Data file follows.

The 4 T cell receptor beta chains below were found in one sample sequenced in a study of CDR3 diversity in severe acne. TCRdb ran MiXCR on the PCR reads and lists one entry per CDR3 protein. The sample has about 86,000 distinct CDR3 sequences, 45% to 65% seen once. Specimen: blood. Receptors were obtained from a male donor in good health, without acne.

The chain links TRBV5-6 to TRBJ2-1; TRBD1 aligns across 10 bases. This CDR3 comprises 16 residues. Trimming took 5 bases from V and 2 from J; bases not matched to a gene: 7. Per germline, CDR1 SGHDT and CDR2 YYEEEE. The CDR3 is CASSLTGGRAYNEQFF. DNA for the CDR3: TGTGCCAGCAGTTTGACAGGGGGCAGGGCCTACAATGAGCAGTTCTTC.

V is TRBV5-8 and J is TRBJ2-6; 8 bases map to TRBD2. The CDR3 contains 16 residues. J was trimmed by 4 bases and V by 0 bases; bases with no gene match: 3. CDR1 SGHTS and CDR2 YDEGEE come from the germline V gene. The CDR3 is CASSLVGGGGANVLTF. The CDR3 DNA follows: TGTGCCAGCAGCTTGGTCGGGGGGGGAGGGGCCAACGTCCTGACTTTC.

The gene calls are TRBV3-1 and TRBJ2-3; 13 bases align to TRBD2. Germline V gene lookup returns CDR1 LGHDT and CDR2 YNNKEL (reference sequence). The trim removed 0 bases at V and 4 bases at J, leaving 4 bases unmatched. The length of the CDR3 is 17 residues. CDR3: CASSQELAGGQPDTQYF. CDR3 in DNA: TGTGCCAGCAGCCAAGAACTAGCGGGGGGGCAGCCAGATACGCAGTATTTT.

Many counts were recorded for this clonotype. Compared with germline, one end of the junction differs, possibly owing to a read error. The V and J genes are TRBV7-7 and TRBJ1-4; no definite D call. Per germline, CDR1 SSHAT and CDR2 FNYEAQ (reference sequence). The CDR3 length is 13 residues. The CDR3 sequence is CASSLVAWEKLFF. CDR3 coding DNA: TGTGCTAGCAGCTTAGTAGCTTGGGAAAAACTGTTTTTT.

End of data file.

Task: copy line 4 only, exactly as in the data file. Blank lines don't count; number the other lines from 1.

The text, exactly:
The gene calls are TRBV3-1 and TRBJ2-3; 13 bases align to TRBD2. Germline V gene lookup returns CDR1 LGHDT and CDR2 YNNKEL (reference sequence). The trim removed 0 bases at V and 4 bases at J, leaving 4 bases unmatched. The length of the CDR3 is 17 residues. CDR3: CASSQELAGGQPDTQYF. CDR3 in DNA: TGTGCCAGCAGCCAAGAACTAGCGGGGGGGCAGCCAGATACGCAGTATTTT.